30 June, 2014Issue 25.5Literary CriticismPoetryWriters

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Seamus Heaney’s Places

Rosie Lavan

Heaneys-RegionsRichard Rankin Russell
Seamus Heaney’s Regions
University of Notre Dame Press, 2014
536 pages
ISBN 978-0268040369


In 1998, the poet and critic Sean O’Brien could write with confidence of the “industrial” scale of scholarship on Seamus Heaney’s writing. Over the 15 years which followed, Heaney gave his critics still more to work with: three further collections of poetry; translations of Beowulf, Robert Henryson’s poetry, and another Sophoclean tragedy; and a volume each of collected poems and prose. This is not to mention the satellite contributions to periodicals, occasional volumes, and the mainstream media, which he made throughout his life. During this period, two other publications greatly expanded the possible approaches critics and readers could make to the poet: the comprehensive bibliography of Heaney’s work assembled by Rand Brandes and Michael J. Durkan and Stepping Stones, the extraordinary collection of interviews Dennis O’Driscoll conducted with the poet, which stands in place of an autobiography. Published this month, Richard Rankin Russell’s new study, Seamus Heaney’s Regions, is the first which is able to take account of the full run of Heaney’s oeuvre. While it was completed before August 2013, it is also, of course, the first study to appear since Heaney’s death last summer, a loss which has been keenly felt at the commemorative events held all over the world since then.

Russell’s work is deeply sensitive to the ethical dimension of Heaney’s writing, and he is concerned to emphasise and laud the beneficent conscience of the poet as it is manifest in his work throughout a writing career of nearly 50 years. In this respect the book is very much a continuation of Russell’s earlier study Poetry and Peace (2010), in which he addressed Heaney alongside his contemporary Michael Longley, and the commitment to reconciliation in their writing about the Northern Ireland of their times. For Russell in this new book, Heaney’s work is best understood when it is read and located within three distinct but related “regions”: “the first, geographic, historical, political, cultural, linguistic; the second, a future where peace, even reconciliation, might one day flourish; the third, the life beyond this one.” The bridges between these regions are conceptual, validated for Russell by recourse to the line of “regionalist” writing and thinking he identifies as formative for Heaney even before Heaney began to participate in it himself. It is further corroborated by the noted progression of preoccupations in Heaney’s writing, from his home ground in County Derry which is enduringly familiar from the early poetry of Death of a Naturalist (1966), through to the increasingly transcendent and mystical interests which belie the poetry from Seeing Things (1991) onwards.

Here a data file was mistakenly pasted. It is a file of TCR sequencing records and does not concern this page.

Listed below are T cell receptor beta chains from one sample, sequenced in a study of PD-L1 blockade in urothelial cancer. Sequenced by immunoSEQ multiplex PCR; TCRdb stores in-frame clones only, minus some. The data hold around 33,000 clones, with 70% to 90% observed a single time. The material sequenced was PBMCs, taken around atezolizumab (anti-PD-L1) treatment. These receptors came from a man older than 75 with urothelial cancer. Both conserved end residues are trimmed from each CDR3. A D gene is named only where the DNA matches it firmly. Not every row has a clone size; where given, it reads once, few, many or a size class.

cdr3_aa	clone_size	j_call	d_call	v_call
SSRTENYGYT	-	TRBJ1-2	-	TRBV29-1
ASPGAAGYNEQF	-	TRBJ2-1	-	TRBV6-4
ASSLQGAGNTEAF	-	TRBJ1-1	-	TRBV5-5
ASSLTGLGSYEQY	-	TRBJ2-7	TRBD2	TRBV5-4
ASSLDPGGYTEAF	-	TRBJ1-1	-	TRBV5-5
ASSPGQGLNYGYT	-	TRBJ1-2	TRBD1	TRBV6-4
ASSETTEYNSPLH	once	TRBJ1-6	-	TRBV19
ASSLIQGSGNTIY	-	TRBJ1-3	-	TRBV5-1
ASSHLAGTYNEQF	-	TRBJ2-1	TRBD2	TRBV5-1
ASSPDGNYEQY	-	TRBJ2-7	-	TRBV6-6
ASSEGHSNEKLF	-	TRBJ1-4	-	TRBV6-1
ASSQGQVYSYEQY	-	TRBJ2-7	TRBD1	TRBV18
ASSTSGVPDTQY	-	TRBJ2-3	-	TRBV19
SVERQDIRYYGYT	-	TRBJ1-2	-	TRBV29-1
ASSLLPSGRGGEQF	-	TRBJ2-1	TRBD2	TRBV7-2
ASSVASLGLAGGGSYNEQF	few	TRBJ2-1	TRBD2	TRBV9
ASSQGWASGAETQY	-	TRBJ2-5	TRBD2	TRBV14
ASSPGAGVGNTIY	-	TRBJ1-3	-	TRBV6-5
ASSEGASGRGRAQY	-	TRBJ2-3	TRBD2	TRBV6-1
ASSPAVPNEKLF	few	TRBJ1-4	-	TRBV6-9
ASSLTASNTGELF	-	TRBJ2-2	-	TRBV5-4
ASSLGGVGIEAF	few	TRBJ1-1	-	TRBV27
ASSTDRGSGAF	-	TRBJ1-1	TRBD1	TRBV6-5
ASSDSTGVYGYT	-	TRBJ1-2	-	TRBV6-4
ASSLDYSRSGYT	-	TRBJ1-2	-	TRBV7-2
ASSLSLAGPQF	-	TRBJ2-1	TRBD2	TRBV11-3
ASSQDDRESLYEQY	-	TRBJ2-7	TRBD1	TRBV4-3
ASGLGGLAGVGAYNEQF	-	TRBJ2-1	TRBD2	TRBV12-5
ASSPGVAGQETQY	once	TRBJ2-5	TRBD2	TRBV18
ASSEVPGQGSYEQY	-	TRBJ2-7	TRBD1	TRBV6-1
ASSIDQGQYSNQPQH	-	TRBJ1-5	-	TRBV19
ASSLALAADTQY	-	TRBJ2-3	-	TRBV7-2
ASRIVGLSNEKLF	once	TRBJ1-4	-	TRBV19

One valuable achievement of this book is to reset and reorient Heaney in relation to place, which is a well-worn theme in discussions of Irish writing in general and Heaney’s poetry in particular. In the early chapters of the book, Russell considers how the idea of the regional was constructed in the middle years of the last century, which were also the early years of the state of Northern Ireland, which came into existence with notorious and devastating contention in 1922. A number of writers are posited as important “regionalists” from whom Heaney took encouragement, inspiration, and literary sustenance. They include Robert Frost, Ted Hughes, Patrick Kavanagh, and James Joyce. It was the experience of reading Kavanagh in the 1960s which convinced Heaney that it was possible to give a shape in poetry to his own, rural, Irish experience, and Kavanagh famously drew a distinction between the provincial and the parochial to which Russell, following Heaney, refers. The provincial mentality, Kavanagh argued in 1952, was in thrall to the metropolis and lacked the courage of the universal parochial mindset, which went out to the world with steadfast faith in its own place. Kavanagh’s universal gestures towards Russell’s interest in the global: Heaney’s regions are, he suggests, part of, and to be valued and appreciated within, a much larger world-picture.

Closer to home, the key figure in cultivating and asserting the specifically Northern Irish regionalist ethos which Russell discusses is John Hewitt, the poet and socialist of Protestant background who strove to argue that Ulster identity could accommodate elements both Irish and British. Russell pays due attention to the institutions as well as the ideas of regionalism in Northern Ireland, considering, for example, the short-lived but significant literary journals Lagan and Rann which were published in the 1940s and 1950s. Crucially, Russell offers a chapter-length consideration of BBC Northern Ireland. For him, Heaney’s important but overlooked work for the broadcaster in the late 1960s and early 1970s, which chiefly comprised contributions to the Schools Service, is to be read as part of a programme of cultural conciliation. Russell’s conviction is that through this broadcast medium, and particularly in appealing through literary means to the imaginations of children and young people, Heaney’s regionalist commitment was affirmed, and different, bigger possibilities for personal and cultural relations in Northern Ireland were created, to transcend the familiar divisions.